Submitted to: Chromatographia
Publication Type: Peer Reviewed Journal
Publication Acceptance Date: 5/24/2016
Publication Date: 6/13/2016
Citation: Lehotay, S.J., Han, L., Sapozhnikova, Y.V. 2016. Automated mini-column solid-phase extraction cleanup for high-throughput analysis of chemical contaminants in foods by low-pressure gas chromatography – tandem mass spectrometry. Chromatographia. 79:1113-1130. doi: 10.1007/s10337-016-3116-y.
Interpretive Summary: Analysis of pesticide residues and environmental contaminants in diverse food types is an important application for improved food safety and environmental health, and monitoring is routinely conducted in countless laboratories worldwide for many purposes. Higher sample throughput at lower costs using less labor for analysis of more residues with higher quality of results serves to better protect the consumer and environment, and adds value to the food commodity. This study evaluated and demonstrated how automation with new technology and streamlining of approaches to sample preparation and analysis enabled substantially higher sample throughput with fewer lab personnel and less instrument maintenance, while still receiving excellent results for many residues in diverse foods. The automated approach is especially useful for regulatory agencies, agrochemical companies, and contract monitoring labs, and it is expected to be widely used in the future to conduct improved monitoring analyses with higher sample throughput, lower cost, and less labor.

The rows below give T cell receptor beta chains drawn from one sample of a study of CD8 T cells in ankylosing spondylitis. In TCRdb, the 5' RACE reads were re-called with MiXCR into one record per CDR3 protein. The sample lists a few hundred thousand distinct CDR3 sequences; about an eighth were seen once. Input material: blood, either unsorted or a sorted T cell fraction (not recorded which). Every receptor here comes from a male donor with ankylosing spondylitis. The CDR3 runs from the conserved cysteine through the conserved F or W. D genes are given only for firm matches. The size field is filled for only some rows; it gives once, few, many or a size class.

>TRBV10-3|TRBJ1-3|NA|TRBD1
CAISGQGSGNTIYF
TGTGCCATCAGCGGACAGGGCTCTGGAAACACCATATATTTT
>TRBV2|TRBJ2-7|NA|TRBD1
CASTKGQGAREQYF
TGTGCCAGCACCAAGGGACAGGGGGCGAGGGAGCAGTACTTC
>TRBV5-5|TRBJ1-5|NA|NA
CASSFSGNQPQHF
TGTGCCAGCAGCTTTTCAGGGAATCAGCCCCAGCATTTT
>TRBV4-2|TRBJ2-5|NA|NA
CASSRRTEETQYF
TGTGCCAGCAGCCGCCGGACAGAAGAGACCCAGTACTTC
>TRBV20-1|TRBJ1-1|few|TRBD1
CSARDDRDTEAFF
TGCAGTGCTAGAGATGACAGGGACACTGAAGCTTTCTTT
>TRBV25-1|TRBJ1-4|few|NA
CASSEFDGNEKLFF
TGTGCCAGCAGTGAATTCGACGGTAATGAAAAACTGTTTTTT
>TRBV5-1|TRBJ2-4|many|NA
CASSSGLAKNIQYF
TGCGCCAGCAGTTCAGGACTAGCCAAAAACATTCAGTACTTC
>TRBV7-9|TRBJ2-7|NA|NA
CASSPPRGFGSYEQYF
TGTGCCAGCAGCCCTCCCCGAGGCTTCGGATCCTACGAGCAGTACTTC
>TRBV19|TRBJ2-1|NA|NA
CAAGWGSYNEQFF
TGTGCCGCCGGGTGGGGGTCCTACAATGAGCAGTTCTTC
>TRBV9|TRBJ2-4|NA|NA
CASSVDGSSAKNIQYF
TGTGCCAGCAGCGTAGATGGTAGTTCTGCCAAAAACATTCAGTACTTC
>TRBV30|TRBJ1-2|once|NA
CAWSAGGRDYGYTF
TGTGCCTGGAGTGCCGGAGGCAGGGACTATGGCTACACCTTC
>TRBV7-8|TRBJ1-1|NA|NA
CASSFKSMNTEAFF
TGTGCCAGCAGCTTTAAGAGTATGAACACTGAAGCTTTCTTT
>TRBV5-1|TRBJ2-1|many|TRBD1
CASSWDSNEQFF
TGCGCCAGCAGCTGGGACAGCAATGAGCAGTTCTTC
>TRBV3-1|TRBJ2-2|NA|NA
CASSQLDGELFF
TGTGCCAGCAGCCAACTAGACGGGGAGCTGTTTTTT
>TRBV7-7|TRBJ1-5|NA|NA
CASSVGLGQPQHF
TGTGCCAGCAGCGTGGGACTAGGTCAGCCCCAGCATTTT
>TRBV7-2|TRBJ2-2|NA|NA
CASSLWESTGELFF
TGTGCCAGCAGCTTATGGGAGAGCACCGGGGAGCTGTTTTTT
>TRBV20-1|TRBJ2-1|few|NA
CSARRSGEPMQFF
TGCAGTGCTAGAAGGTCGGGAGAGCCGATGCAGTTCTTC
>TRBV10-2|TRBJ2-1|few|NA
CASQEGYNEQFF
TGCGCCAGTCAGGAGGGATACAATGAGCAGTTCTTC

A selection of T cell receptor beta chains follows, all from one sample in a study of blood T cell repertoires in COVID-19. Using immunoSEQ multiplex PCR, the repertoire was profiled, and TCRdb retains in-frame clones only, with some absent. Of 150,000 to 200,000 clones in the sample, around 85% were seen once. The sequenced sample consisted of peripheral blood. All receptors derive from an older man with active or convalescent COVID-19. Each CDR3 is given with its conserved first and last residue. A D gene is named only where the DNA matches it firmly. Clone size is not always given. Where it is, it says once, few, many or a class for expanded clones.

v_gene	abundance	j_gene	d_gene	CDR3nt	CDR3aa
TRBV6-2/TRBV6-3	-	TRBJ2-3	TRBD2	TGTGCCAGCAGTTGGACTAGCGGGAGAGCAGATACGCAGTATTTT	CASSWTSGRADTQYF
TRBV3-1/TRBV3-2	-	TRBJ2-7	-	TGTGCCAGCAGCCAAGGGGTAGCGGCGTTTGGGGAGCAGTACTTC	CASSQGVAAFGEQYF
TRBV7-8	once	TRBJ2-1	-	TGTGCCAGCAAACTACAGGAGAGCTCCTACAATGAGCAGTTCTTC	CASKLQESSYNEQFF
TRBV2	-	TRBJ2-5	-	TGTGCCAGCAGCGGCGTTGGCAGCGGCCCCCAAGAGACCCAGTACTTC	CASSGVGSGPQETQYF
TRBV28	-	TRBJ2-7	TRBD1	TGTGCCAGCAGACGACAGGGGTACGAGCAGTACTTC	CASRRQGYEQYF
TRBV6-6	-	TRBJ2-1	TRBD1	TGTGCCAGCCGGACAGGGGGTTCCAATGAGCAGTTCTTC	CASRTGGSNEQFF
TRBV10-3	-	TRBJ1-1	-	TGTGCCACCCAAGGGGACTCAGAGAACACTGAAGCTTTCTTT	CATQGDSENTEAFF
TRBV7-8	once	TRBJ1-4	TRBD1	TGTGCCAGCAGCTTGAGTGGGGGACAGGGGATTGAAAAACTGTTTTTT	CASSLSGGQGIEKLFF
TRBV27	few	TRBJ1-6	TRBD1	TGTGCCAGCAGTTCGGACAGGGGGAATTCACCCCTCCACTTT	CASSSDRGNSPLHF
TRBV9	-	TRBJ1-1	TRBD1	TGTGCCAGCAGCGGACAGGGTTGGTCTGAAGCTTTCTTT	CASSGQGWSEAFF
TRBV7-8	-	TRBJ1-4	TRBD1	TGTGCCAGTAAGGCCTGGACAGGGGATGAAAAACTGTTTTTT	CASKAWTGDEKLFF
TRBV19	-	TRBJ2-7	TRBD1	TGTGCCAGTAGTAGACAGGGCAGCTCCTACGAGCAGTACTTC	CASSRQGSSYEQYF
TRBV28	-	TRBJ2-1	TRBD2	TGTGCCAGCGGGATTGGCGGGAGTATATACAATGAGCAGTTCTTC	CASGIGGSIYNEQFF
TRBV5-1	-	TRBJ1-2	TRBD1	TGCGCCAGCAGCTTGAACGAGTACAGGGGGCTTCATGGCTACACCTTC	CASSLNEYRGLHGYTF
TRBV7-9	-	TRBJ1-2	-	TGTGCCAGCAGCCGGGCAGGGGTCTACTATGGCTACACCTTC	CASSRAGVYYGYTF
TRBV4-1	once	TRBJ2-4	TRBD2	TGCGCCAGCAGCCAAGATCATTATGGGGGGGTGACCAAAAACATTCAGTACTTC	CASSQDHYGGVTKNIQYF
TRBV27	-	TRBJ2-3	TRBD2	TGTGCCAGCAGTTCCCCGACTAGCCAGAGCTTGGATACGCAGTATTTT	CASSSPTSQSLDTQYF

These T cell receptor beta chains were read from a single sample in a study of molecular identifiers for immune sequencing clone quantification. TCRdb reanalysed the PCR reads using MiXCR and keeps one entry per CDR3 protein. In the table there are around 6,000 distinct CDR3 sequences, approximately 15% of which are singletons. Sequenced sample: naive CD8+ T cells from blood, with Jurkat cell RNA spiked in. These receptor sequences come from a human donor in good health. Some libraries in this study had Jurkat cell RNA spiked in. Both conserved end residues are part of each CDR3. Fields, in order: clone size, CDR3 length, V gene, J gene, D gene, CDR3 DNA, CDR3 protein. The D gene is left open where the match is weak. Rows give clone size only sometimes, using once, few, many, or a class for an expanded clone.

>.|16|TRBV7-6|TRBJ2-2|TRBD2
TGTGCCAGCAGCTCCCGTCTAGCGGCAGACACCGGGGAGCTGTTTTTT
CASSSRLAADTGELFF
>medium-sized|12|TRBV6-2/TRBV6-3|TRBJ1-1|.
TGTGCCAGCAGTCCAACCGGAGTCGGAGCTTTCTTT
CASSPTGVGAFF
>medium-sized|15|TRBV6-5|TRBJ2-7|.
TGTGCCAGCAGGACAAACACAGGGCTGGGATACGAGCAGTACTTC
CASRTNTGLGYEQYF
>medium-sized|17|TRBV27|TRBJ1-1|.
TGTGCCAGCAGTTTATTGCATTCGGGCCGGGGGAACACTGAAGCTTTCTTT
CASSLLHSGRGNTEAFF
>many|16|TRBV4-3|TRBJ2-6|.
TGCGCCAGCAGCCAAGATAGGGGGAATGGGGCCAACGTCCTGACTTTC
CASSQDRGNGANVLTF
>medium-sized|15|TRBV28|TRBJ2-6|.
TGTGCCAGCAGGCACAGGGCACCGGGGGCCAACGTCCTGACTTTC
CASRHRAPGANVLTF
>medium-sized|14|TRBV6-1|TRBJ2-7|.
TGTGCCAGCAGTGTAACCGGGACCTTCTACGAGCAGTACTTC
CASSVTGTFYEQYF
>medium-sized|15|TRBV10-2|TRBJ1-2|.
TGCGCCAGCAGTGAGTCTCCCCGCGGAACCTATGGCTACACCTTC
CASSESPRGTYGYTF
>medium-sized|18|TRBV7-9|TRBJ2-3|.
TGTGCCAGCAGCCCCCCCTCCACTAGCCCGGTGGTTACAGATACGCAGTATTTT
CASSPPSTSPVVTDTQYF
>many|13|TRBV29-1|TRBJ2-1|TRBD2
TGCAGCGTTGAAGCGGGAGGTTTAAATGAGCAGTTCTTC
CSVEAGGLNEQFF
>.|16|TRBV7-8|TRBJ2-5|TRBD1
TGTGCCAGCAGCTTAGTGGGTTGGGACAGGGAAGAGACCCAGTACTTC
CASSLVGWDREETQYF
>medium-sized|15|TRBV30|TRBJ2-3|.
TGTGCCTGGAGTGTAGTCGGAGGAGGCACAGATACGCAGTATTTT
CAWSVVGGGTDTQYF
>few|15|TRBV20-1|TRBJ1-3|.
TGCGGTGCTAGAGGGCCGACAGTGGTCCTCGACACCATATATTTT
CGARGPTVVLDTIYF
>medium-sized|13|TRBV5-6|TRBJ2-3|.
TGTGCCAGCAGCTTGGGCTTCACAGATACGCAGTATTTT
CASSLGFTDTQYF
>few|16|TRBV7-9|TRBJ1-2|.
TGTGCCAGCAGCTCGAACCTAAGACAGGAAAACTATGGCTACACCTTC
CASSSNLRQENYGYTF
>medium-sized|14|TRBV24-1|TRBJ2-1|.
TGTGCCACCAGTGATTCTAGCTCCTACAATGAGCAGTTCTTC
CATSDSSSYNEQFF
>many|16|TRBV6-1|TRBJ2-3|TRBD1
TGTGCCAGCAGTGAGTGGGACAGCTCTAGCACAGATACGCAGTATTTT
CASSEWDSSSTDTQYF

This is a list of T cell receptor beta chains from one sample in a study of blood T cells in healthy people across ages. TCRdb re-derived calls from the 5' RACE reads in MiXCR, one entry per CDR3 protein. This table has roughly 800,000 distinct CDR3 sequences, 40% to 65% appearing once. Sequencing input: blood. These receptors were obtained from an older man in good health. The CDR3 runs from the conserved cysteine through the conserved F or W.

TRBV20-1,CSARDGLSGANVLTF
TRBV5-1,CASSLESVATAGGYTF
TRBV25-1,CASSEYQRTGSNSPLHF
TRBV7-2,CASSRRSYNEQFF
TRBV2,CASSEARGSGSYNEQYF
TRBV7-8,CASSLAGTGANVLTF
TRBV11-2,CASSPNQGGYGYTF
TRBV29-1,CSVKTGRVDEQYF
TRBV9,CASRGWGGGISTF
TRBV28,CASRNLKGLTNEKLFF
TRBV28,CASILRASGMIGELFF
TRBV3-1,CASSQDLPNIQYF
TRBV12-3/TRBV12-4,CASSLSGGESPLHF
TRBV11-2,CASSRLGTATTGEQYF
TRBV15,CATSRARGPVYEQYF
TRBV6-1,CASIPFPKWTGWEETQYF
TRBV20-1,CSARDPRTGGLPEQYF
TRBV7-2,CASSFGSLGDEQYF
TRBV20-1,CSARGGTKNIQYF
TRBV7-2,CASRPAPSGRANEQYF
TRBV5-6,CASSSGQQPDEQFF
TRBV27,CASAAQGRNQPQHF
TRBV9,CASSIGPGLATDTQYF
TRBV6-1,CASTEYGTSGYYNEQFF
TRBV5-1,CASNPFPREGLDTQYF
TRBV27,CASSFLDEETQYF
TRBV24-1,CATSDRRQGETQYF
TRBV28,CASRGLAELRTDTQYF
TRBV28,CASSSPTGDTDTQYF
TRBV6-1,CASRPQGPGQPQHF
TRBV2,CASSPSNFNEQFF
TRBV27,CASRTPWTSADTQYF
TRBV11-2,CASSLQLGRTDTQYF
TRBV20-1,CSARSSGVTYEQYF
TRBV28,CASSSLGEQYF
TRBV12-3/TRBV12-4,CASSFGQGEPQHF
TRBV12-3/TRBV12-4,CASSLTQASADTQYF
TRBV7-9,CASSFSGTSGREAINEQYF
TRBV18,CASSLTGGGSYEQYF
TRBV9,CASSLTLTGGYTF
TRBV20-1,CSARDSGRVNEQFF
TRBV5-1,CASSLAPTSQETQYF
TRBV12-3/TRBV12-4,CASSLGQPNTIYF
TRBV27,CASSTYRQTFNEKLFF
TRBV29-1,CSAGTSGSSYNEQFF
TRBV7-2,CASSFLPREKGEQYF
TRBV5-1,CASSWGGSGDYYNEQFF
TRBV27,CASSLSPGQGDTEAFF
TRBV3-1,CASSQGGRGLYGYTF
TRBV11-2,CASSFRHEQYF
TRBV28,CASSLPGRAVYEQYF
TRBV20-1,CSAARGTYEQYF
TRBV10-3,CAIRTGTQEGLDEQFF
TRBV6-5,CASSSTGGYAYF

Technical Abstract: This study demonstrated the application of an automated high-throughput mini-cartridge solid-phase extraction (mini-SPE) cleanup for the rapid low-pressure gas chromatography – tandem mass spectrometry (LPGC-MS/MS) analysis of pesticides and environmental contaminants in QuEChERS extracts of foods. Cleanup efficiencies and breakthrough volumes using different mini-SPE sorbents were compared using avocado, salmon, pork loin, and kale as representative matrices. Optimum extract load volume was 300 uL for the 45 mg mini-cartridges containing 20/12/12/1 (w/w/w/w) anh. MgSO4/PSA (primary secondary amine)/C18/CarbonX sorbents used in the final method. In method validation to demonstrate high-throughput capabilities and performance results, 230 spiked extracts of 10 different foods (apple, kiwi, carrot, kale, orange, black olive, wheat grain, dried basil, pork, and salmon) underwent automated mini-SPE cleanup and analysis over the course of 5 days. In all, 325 analyses for 54 pesticides and 43 environmental contaminants were conducted using the 10 min LPGC-MS/MS method without changing the liner or retuning the instrument. Merely 1 mg equivalent sample injected achieved <5 ng/g limits of quantification. With the use of internal standards, method validation results showed that 91 of the 97 analytes achieved satisfactory results (70-120% recovery and RSD = 25%) in the 10 tested food matrices (n=160). Matrix effects were typically less than plus/minus 20%, mainly due to the use of analyte protectants, and minimal human review of software data processing was needed due to summation function integration of analyte peaks. This study demonstrated that the automated mini-SPE + LPGC-MS/MS method yielded accurate results in rugged, high-throughput operations with minimal labor and data review.